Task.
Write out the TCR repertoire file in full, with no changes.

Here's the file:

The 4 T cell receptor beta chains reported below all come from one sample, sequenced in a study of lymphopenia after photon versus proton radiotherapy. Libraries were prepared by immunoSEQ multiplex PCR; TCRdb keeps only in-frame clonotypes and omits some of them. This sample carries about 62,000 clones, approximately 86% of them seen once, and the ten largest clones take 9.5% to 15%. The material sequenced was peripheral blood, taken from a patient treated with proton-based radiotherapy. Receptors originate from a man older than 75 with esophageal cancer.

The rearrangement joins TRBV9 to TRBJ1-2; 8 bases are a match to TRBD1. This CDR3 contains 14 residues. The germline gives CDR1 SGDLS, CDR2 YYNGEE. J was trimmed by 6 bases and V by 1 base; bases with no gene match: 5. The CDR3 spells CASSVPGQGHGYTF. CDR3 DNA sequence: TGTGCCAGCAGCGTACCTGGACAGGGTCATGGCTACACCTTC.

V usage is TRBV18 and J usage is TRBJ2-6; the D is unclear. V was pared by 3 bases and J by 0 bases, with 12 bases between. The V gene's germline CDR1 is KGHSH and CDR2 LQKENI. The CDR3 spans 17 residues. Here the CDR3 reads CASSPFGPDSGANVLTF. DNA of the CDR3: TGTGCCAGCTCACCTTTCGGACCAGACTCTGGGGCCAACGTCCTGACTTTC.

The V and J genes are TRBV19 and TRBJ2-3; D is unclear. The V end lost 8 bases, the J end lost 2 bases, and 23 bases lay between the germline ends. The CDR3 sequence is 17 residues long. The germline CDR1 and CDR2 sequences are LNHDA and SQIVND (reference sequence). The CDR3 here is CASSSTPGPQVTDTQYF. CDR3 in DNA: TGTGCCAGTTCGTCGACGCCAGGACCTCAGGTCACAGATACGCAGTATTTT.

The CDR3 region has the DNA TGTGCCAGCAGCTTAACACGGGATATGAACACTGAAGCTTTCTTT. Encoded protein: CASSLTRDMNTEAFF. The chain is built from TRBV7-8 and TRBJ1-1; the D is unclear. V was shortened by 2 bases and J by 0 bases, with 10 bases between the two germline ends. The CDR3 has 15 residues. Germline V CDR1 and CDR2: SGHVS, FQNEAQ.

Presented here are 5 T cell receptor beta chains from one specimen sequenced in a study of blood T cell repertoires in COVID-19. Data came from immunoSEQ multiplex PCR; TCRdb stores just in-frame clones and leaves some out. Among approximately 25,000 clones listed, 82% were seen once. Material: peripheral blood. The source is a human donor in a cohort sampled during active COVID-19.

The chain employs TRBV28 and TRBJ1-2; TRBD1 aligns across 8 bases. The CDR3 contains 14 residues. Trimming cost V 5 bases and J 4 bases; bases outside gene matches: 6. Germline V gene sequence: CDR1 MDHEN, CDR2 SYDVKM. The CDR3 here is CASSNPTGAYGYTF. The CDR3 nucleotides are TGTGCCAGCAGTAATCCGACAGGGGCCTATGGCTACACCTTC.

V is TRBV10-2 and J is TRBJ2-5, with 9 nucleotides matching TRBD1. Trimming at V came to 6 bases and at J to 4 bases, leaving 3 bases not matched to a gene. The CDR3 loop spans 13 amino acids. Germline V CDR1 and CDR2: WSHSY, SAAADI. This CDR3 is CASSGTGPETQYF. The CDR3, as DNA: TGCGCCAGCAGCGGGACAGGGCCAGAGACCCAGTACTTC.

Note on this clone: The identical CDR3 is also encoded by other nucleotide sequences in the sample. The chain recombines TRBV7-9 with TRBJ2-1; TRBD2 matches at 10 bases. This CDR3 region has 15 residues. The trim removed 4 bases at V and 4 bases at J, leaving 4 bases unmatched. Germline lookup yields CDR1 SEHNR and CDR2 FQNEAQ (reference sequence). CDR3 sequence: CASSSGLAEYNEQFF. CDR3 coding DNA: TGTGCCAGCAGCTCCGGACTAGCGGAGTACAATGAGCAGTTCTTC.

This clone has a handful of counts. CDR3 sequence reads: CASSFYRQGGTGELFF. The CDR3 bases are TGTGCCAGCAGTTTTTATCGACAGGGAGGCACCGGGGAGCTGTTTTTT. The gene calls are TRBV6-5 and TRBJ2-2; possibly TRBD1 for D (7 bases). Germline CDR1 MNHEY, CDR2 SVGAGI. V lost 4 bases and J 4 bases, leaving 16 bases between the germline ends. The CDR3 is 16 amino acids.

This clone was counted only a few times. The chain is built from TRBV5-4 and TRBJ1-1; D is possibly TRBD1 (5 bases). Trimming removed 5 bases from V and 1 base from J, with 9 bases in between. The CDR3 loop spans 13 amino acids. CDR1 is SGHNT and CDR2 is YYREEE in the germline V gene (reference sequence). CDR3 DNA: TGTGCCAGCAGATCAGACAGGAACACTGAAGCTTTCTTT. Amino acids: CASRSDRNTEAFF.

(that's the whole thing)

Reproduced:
The 4 T cell receptor beta chains reported below all come from one sample, sequenced in a study of lymphopenia after photon versus proton radiotherapy. Libraries were prepared by immunoSEQ multiplex PCR; TCRdb keeps only in-frame clonotypes and omits some of them. This sample carries about 62,000 clones, approximately 86% of them seen once, and the ten largest clones take 9.5% to 15%. The material sequenced was peripheral blood, taken from a patient treated with proton-based radiotherapy. Receptors originate from a man older than 75 with esophageal cancer.

The rearrangement joins TRBV9 to TRBJ1-2; 8 bases are a match to TRBD1. This CDR3 contains 14 residues. The germline gives CDR1 SGDLS, CDR2 YYNGEE. J was trimmed by 6 bases and V by 1 base; bases with no gene match: 5. The CDR3 spells CASSVPGQGHGYTF. CDR3 DNA sequence: TGTGCCAGCAGCGTACCTGGACAGGGTCATGGCTACACCTTC.

V usage is TRBV18 and J usage is TRBJ2-6; the D is unclear. V was pared by 3 bases and J by 0 bases, with 12 bases between. The V gene's germline CDR1 is KGHSH and CDR2 LQKENI. The CDR3 spans 17 residues. Here the CDR3 reads CASSPFGPDSGANVLTF. DNA of the CDR3: TGTGCCAGCTCACCTTTCGGACCAGACTCTGGGGCCAACGTCCTGACTTTC.

The V and J genes are TRBV19 and TRBJ2-3; D is unclear. The V end lost 8 bases, the J end lost 2 bases, and 23 bases lay between the germline ends. The CDR3 sequence is 17 residues long. The germline CDR1 and CDR2 sequences are LNHDA and SQIVND (reference sequence). The CDR3 here is CASSSTPGPQVTDTQYF. CDR3 in DNA: TGTGCCAGTTCGTCGACGCCAGGACCTCAGGTCACAGATACGCAGTATTTT.

The CDR3 region has the DNA TGTGCCAGCAGCTTAACACGGGATATGAACACTGAAGCTTTCTTT. Encoded protein: CASSLTRDMNTEAFF. The chain is built from TRBV7-8 and TRBJ1-1; the D is unclear. V was shortened by 2 bases and J by 0 bases, with 10 bases between the two germline ends. The CDR3 has 15 residues. Germline V CDR1 and CDR2: SGHVS, FQNEAQ.

Presented here are 5 T cell receptor beta chains from one specimen sequenced in a study of blood T cell repertoires in COVID-19. Data came from immunoSEQ multiplex PCR; TCRdb stores just in-frame clones and leaves some out. Among approximately 25,000 clones listed, 82% were seen once. Material: peripheral blood. The source is a human donor in a cohort sampled during active COVID-19.

The chain employs TRBV28 and TRBJ1-2; TRBD1 aligns across 8 bases. The CDR3 contains 14 residues. Trimming cost V 5 bases and J 4 bases; bases outside gene matches: 6. Germline V gene sequence: CDR1 MDHEN, CDR2 SYDVKM. The CDR3 here is CASSNPTGAYGYTF. The CDR3 nucleotides are TGTGCCAGCAGTAATCCGACAGGGGCCTATGGCTACACCTTC.

V is TRBV10-2 and J is TRBJ2-5, with 9 nucleotides matching TRBD1. Trimming at V came to 6 bases and at J to 4 bases, leaving 3 bases not matched to a gene. The CDR3 loop spans 13 amino acids. Germline V CDR1 and CDR2: WSHSY, SAAADI. This CDR3 is CASSGTGPETQYF. The CDR3, as DNA: TGCGCCAGCAGCGGGACAGGGCCAGAGACCCAGTACTTC.

Note on this clone: The identical CDR3 is also encoded by other nucleotide sequences in the sample. The chain recombines TRBV7-9 with TRBJ2-1; TRBD2 matches at 10 bases. This CDR3 region has 15 residues. The trim removed 4 bases at V and 4 bases at J, leaving 4 bases unmatched. Germline lookup yields CDR1 SEHNR and CDR2 FQNEAQ (reference sequence). CDR3 sequence: CASSSGLAEYNEQFF. CDR3 coding DNA: TGTGCCAGCAGCTCCGGACTAGCGGAGTACAATGAGCAGTTCTTC.

This clone has a handful of counts. CDR3 sequence reads: CASSFYRQGGTGELFF. The CDR3 bases are TGTGCCAGCAGTTTTTATCGACAGGGAGGCACCGGGGAGCTGTTTTTT. The gene calls are TRBV6-5 and TRBJ2-2; possibly TRBD1 for D (7 bases). Germline CDR1 MNHEY, CDR2 SVGAGI. V lost 4 bases and J 4 bases, leaving 16 bases between the germline ends. The CDR3 is 16 amino acids.

This clone was counted only a few times. The chain is built from TRBV5-4 and TRBJ1-1; D is possibly TRBD1 (5 bases). Trimming removed 5 bases from V and 1 base from J, with 9 bases in between. The CDR3 loop spans 13 amino acids. CDR1 is SGHNT and CDR2 is YYREEE in the germline V gene (reference sequence). CDR3 DNA: TGTGCCAGCAGATCAGACAGGAACACTGAAGCTTTCTTT. Amino acids: CASRSDRNTEAFF.